August 14, 2022

Volume XII, Number 226


August 12, 2022

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New Stimulus Expands the Employee Retention Tax Credit

On December 27, 2020, President Trump signed the Consolidated Appropriations Act into law, which includes various forms of COVID-19 relief (the “New Stimulus Act”).  Specifically, the New Stimulus Act includes the Taxpayer Certainty and Disaster Tax Relief Act of 2020, effective January 1, 2021, which, among other things, amends and extends the employee retention tax credit (ERTC) and the availability of advance payments of the tax credits under the CARES Act.  This article will revisit the ERTC under the CARES Act and highlight the differences of the ERTC as amended and extended by the New Stimulus Act.

ERTC Amount Increased

Under the CARES Act, enacted back on March 27, 2020, eligible employers were entitled to an ERTC (i.e., a refundable payroll tax credit) equal to 50% of the first $10,000 in wages and certain health plan expenses paid per employee (or $5,000).  Under the New Stimulus Act, eligible employers are entitled to an ERTC equal to 70% of the first $10,000 in wages and certain health care plan expenses paid per employee for each of the first two quarters of 2021 (or $14,000).  It is of critical importance to note that this combined maximum $14,000 ERTC for the first two quarters of 2021 is available even if the employer obtained the $5,000 maximum credit for wages paid to such employee in 2020.

ERTC Eligibility Expanded

Employers eligible for the initial ERTC under the CARES Act either (a) had operations suspended due to orders from an appropriate governmental authority limiting commerce, travel or group meetings (for commercial, social, religious or other purposes) due to COVID-19, or (b) experienced a reduction in gross receipts of at least 50% when comparing corresponding calendar quarters of 2020 and 2019.  Eligibility for the ERTC under the New Stimulus Act has been expanded to include employers that experienced a reduction in gross receipts of at least 20% when comparing corresponding calendar quarters of 2021 and 2019.  Therefore, this lower threshold of gross receipt reductions should expand the pool of eligible employers.  Additionally, while governmental entities were not eligible for an ERTC under the CARES Act, the New Stimulus Act makes the ERTC available to state or local run colleges, universities, organizations providing medical or hospital care, and certain organizations chartered by Congress.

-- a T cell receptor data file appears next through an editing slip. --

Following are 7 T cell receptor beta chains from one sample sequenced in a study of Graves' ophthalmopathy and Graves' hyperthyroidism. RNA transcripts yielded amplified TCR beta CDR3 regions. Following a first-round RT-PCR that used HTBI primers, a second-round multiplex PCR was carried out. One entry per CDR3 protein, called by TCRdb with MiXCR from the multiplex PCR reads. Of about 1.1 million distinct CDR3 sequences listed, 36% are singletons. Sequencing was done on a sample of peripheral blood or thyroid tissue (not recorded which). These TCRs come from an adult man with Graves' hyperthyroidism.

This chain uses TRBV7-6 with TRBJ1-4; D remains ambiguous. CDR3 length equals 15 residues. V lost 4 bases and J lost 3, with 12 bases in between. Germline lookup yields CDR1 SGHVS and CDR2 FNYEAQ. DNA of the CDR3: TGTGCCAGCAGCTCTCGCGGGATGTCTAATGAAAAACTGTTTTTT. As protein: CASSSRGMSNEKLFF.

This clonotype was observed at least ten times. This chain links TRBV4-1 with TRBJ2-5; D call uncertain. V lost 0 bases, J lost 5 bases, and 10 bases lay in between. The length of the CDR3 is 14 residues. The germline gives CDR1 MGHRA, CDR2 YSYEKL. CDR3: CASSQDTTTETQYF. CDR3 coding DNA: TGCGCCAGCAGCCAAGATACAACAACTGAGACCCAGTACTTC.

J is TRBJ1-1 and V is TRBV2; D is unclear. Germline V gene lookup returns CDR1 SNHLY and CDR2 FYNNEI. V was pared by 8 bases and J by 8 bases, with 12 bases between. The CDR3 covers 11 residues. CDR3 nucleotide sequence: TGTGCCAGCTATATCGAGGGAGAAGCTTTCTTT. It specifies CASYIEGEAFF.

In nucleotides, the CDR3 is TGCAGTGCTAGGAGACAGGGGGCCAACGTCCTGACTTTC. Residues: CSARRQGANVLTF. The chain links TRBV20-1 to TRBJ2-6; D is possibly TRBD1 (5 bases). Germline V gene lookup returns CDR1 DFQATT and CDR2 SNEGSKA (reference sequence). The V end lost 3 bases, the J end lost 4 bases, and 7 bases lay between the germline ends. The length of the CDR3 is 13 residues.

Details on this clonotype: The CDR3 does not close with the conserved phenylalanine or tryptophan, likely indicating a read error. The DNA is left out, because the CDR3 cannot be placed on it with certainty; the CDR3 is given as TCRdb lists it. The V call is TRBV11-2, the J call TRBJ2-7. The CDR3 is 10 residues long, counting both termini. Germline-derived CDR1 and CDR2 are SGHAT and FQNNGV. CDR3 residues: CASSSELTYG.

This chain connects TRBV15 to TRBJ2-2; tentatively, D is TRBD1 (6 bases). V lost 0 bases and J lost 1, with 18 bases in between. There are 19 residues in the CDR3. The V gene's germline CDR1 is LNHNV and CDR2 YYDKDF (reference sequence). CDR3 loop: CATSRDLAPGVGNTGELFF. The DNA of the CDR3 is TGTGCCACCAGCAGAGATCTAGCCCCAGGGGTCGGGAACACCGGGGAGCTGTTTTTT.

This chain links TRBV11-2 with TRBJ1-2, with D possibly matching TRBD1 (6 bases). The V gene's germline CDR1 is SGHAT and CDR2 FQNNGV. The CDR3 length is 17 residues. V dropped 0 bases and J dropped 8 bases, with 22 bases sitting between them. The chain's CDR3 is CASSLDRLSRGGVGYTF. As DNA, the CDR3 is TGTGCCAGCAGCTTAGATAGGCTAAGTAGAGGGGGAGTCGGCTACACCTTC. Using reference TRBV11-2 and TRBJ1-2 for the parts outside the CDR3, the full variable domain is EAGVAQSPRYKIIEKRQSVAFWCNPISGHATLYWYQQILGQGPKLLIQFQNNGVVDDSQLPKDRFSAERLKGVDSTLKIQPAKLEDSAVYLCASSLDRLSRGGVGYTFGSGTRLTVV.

ERTC Wage Period Extended

The original ERTC applied to qualified wages paid after March 12, 2020, and before January 1, 2021.    The ERTC under the New Stimulus Act applies to qualified wages paid after March 12, 2020, and before July 1, 2021.  In other words, the New Stimulus Act extends the period in which the ERTC is available through the first two quarters of 2021.

PPP Disqualification Eliminated

Further, if a business received a Paycheck Protection Program (PPP) loan, it was previously not eligible for an ERTC under the CARES Act.  The New Stimulus Act makes it so that a PPP loan no longer disqualifies employers from receiving an ERTC.  However, the credit may not be claimed for wages paid with the proceeds of a PPP loan that have been - or will be - forgiven (i.e., no “double-dipping”).  This change is retroactive to the effective date under the CARES Act.  In other words, a PPP recipient that paid more in qualified wages than the amount of the forgiven PPP loan in 2020 could claim the ERTC retroactively and apply it to that difference.  Additional guidance on how to retroactively claim the ERTC is expected from the IRS.